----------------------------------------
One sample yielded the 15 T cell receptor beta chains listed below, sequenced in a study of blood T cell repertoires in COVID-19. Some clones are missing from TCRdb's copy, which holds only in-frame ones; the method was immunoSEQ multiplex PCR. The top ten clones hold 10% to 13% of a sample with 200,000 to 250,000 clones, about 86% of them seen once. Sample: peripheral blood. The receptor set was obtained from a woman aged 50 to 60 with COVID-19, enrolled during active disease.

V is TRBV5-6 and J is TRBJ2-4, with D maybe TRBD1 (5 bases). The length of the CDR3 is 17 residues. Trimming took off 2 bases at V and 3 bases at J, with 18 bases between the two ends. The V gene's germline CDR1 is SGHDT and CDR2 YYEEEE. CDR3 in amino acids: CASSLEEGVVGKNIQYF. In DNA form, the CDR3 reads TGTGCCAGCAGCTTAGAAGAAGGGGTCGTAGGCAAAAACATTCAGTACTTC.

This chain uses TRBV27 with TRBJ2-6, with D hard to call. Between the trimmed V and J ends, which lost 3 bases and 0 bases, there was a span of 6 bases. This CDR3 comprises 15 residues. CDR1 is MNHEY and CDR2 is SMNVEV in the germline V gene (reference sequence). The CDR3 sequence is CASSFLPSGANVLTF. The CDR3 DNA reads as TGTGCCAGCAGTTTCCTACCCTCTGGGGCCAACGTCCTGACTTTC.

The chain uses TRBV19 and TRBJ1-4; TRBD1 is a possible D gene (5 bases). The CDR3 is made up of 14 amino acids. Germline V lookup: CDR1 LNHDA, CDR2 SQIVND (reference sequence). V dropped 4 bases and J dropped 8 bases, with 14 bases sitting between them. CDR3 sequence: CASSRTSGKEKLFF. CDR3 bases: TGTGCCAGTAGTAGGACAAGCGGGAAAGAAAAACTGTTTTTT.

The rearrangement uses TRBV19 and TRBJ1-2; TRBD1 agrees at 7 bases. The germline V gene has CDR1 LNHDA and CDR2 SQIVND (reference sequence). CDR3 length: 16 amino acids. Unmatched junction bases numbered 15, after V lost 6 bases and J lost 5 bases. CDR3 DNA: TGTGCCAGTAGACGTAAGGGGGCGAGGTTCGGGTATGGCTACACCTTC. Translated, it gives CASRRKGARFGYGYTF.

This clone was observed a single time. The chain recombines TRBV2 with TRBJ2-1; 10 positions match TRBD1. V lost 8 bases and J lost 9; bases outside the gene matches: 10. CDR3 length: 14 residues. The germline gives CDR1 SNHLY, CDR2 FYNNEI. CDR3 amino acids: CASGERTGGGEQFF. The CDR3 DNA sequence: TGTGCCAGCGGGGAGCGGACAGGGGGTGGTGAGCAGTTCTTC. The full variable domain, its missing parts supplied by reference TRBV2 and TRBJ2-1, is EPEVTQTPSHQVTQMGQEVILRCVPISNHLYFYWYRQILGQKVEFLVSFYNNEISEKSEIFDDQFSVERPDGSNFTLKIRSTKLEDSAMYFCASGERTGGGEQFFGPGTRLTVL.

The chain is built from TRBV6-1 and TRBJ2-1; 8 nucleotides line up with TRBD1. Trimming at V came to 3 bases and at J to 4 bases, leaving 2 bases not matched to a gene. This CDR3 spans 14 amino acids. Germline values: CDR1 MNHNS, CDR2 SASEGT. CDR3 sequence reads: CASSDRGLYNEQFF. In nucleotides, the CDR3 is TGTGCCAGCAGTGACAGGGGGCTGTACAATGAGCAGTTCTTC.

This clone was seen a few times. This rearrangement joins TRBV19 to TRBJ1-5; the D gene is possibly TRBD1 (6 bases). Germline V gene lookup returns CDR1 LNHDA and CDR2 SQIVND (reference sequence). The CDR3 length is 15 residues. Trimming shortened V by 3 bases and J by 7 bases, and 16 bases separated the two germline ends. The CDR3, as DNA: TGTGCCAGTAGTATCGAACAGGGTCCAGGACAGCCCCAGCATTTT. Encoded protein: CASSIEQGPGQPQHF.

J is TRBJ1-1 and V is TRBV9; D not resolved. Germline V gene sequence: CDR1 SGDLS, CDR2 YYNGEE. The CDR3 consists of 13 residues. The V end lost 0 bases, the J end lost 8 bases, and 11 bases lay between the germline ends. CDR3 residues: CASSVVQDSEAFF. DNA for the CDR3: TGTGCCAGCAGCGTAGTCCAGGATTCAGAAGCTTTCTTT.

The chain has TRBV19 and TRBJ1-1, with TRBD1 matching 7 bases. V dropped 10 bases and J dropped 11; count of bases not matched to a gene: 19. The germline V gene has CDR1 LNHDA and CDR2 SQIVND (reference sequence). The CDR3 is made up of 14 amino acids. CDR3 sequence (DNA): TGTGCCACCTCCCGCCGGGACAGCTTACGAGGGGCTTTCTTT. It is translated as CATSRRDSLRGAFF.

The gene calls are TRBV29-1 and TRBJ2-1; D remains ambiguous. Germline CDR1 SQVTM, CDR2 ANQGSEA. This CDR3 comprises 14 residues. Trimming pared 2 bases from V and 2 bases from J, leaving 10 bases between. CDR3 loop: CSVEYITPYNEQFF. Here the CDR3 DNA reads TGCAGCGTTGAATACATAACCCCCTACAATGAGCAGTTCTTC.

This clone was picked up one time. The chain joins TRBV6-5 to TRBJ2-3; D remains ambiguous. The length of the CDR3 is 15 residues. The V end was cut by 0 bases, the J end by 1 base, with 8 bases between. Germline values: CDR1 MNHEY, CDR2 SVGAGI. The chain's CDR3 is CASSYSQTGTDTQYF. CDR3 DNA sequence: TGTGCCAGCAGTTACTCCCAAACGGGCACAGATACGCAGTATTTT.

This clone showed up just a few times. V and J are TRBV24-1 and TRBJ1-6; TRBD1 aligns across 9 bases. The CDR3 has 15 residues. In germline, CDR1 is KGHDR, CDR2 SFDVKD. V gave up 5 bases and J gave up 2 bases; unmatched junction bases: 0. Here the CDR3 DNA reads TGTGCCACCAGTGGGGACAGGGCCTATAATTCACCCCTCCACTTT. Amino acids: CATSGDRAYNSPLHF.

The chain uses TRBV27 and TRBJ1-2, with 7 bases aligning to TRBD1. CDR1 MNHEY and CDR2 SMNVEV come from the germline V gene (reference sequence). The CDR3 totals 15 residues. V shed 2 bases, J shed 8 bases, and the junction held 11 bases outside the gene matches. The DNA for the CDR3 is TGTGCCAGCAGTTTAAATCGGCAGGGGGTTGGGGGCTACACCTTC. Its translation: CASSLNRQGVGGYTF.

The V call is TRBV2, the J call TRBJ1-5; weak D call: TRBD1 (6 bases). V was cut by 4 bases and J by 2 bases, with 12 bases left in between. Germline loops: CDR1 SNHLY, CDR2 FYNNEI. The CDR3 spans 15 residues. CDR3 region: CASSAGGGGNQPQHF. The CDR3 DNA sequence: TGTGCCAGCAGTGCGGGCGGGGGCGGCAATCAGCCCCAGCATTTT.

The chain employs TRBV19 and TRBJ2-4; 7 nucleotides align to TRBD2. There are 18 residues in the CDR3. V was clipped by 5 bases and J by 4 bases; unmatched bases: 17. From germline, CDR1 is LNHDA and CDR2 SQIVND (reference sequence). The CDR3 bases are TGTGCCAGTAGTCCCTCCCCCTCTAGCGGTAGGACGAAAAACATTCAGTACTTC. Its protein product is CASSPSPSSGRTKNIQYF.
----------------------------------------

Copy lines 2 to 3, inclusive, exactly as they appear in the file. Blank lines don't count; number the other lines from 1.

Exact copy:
V is TRBV5-6 and J is TRBJ2-4, with D maybe TRBD1 (5 bases). The length of the CDR3 is 17 residues. Trimming took off 2 bases at V and 3 bases at J, with 18 bases between the two ends. The V gene's germline CDR1 is SGHDT and CDR2 YYEEEE. CDR3 in amino acids: CASSLEEGVVGKNIQYF. In DNA form, the CDR3 reads TGTGCCAGCAGCTTAGAAGAAGGGGTCGTAGGCAAAAACATTCAGTACTTC.

This chain uses TRBV27 with TRBJ2-6, with D hard to call. Between the trimmed V and J ends, which lost 3 bases and 0 bases, there was a span of 6 bases. This CDR3 comprises 15 residues. CDR1 is MNHEY and CDR2 is SMNVEV in the germline V gene (reference sequence). The CDR3 sequence is CASSFLPSGANVLTF. The CDR3 DNA reads as TGTGCCAGCAGTTTCCTACCCTCTGGGGCCAACGTCCTGACTTTC.